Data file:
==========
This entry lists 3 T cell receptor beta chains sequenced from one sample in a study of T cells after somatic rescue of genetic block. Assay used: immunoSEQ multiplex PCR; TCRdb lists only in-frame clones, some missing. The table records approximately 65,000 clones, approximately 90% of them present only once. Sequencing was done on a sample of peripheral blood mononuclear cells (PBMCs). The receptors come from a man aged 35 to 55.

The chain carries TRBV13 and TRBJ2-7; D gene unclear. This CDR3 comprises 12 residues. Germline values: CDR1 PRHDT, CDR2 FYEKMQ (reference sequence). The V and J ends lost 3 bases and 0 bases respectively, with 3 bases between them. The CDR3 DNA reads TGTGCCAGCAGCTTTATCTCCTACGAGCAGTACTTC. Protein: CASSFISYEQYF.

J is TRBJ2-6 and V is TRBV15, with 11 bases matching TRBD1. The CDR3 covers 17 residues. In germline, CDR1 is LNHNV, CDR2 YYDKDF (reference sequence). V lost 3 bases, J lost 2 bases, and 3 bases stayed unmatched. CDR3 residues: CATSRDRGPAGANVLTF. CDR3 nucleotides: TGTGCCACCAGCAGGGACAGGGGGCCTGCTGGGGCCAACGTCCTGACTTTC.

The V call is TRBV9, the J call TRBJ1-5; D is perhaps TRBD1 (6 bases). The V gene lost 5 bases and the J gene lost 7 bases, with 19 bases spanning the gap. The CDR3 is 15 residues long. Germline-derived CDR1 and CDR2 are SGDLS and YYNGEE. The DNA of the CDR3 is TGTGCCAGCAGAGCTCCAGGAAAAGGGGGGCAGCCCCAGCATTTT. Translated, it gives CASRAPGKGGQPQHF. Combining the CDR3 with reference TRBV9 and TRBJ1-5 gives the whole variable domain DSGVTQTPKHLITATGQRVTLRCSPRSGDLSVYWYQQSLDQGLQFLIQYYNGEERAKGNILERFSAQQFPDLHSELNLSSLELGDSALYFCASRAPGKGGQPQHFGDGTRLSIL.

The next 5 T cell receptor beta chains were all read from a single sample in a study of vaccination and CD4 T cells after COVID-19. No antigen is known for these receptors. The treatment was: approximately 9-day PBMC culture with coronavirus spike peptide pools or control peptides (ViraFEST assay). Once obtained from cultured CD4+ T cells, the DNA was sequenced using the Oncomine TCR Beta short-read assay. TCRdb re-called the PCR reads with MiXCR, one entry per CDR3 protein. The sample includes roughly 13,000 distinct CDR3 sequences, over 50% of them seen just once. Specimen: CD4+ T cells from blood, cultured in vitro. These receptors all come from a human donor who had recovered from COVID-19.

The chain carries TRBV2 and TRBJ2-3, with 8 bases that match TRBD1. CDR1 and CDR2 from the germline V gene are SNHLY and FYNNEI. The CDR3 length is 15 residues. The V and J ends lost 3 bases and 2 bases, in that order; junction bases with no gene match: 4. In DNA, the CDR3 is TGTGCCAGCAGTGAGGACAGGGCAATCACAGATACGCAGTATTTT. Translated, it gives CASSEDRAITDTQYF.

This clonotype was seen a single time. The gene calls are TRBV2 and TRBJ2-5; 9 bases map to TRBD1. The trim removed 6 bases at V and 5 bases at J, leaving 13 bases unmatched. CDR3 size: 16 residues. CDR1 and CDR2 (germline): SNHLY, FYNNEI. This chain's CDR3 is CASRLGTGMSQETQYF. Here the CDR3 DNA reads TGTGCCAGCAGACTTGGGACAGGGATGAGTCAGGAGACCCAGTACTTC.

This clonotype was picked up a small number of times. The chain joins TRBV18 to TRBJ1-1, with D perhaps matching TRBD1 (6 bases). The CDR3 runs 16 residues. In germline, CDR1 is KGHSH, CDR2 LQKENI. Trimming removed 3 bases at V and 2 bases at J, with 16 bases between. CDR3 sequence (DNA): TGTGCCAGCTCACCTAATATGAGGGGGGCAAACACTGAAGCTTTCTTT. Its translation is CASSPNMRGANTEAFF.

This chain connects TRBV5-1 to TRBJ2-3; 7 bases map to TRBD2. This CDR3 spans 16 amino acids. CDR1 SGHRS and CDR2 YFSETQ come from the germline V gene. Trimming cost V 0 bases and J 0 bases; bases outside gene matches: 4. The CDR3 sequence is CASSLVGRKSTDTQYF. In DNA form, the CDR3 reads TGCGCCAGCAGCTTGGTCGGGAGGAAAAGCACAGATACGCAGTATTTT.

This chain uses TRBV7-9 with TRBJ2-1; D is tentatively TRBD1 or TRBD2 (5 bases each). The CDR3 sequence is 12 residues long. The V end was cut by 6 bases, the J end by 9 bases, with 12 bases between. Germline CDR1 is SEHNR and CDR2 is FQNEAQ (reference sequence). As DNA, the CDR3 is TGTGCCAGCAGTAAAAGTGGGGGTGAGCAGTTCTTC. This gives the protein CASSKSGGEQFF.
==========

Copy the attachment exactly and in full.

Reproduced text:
This entry lists 3 T cell receptor beta chains sequenced from one sample in a study of T cells after somatic rescue of genetic block. Assay used: immunoSEQ multiplex PCR; TCRdb lists only in-frame clones, some missing. The table records approximately 65,000 clones, approximately 90% of them present only once. Sequencing was done on a sample of peripheral blood mononuclear cells (PBMCs). The receptors come from a man aged 35 to 55.

The chain carries TRBV13 and TRBJ2-7; D gene unclear. This CDR3 comprises 12 residues. Germline values: CDR1 PRHDT, CDR2 FYEKMQ (reference sequence). The V and J ends lost 3 bases and 0 bases respectively, with 3 bases between them. The CDR3 DNA reads TGTGCCAGCAGCTTTATCTCCTACGAGCAGTACTTC. Protein: CASSFISYEQYF.

J is TRBJ2-6 and V is TRBV15, with 11 bases matching TRBD1. The CDR3 covers 17 residues. In germline, CDR1 is LNHNV, CDR2 YYDKDF (reference sequence). V lost 3 bases, J lost 2 bases, and 3 bases stayed unmatched. CDR3 residues: CATSRDRGPAGANVLTF. CDR3 nucleotides: TGTGCCACCAGCAGGGACAGGGGGCCTGCTGGGGCCAACGTCCTGACTTTC.

The V call is TRBV9, the J call TRBJ1-5; D is perhaps TRBD1 (6 bases). The V gene lost 5 bases and the J gene lost 7 bases, with 19 bases spanning the gap. The CDR3 is 15 residues long. Germline-derived CDR1 and CDR2 are SGDLS and YYNGEE. The DNA of the CDR3 is TGTGCCAGCAGAGCTCCAGGAAAAGGGGGGCAGCCCCAGCATTTT. Translated, it gives CASRAPGKGGQPQHF. Combining the CDR3 with reference TRBV9 and TRBJ1-5 gives the whole variable domain DSGVTQTPKHLITATGQRVTLRCSPRSGDLSVYWYQQSLDQGLQFLIQYYNGEERAKGNILERFSAQQFPDLHSELNLSSLELGDSALYFCASRAPGKGGQPQHFGDGTRLSIL.

The next 5 T cell receptor beta chains were all read from a single sample in a study of vaccination and CD4 T cells after COVID-19. No antigen is known for these receptors. The treatment was: approximately 9-day PBMC culture with coronavirus spike peptide pools or control peptides (ViraFEST assay). Once obtained from cultured CD4+ T cells, the DNA was sequenced using the Oncomine TCR Beta short-read assay. TCRdb re-called the PCR reads with MiXCR, one entry per CDR3 protein. The sample includes roughly 13,000 distinct CDR3 sequences, over 50% of them seen just once. Specimen: CD4+ T cells from blood, cultured in vitro. These receptors all come from a human donor who had recovered from COVID-19.

The chain carries TRBV2 and TRBJ2-3, with 8 bases that match TRBD1. CDR1 and CDR2 from the germline V gene are SNHLY and FYNNEI. The CDR3 length is 15 residues. The V and J ends lost 3 bases and 2 bases, in that order; junction bases with no gene match: 4. In DNA, the CDR3 is TGTGCCAGCAGTGAGGACAGGGCAATCACAGATACGCAGTATTTT. Translated, it gives CASSEDRAITDTQYF.

This clonotype was seen a single time. The gene calls are TRBV2 and TRBJ2-5; 9 bases map to TRBD1. The trim removed 6 bases at V and 5 bases at J, leaving 13 bases unmatched. CDR3 size: 16 residues. CDR1 and CDR2 (germline): SNHLY, FYNNEI. This chain's CDR3 is CASRLGTGMSQETQYF. Here the CDR3 DNA reads TGTGCCAGCAGACTTGGGACAGGGATGAGTCAGGAGACCCAGTACTTC.

This clonotype was picked up a small number of times. The chain joins TRBV18 to TRBJ1-1, with D perhaps matching TRBD1 (6 bases). The CDR3 runs 16 residues. In germline, CDR1 is KGHSH, CDR2 LQKENI. Trimming removed 3 bases at V and 2 bases at J, with 16 bases between. CDR3 sequence (DNA): TGTGCCAGCTCACCTAATATGAGGGGGGCAAACACTGAAGCTTTCTTT. Its translation is CASSPNMRGANTEAFF.

This chain connects TRBV5-1 to TRBJ2-3; 7 bases map to TRBD2. This CDR3 spans 16 amino acids. CDR1 SGHRS and CDR2 YFSETQ come from the germline V gene. Trimming cost V 0 bases and J 0 bases; bases outside gene matches: 4. The CDR3 sequence is CASSLVGRKSTDTQYF. In DNA form, the CDR3 reads TGCGCCAGCAGCTTGGTCGGGAGGAAAAGCACAGATACGCAGTATTTT.

This chain uses TRBV7-9 with TRBJ2-1; D is tentatively TRBD1 or TRBD2 (5 bases each). The CDR3 sequence is 12 residues long. The V end was cut by 6 bases, the J end by 9 bases, with 12 bases between. Germline CDR1 is SEHNR and CDR2 is FQNEAQ (reference sequence). As DNA, the CDR3 is TGTGCCAGCAGTAAAAGTGGGGGTGAGCAGTTCTTC. This gives the protein CASSKSGGEQFF.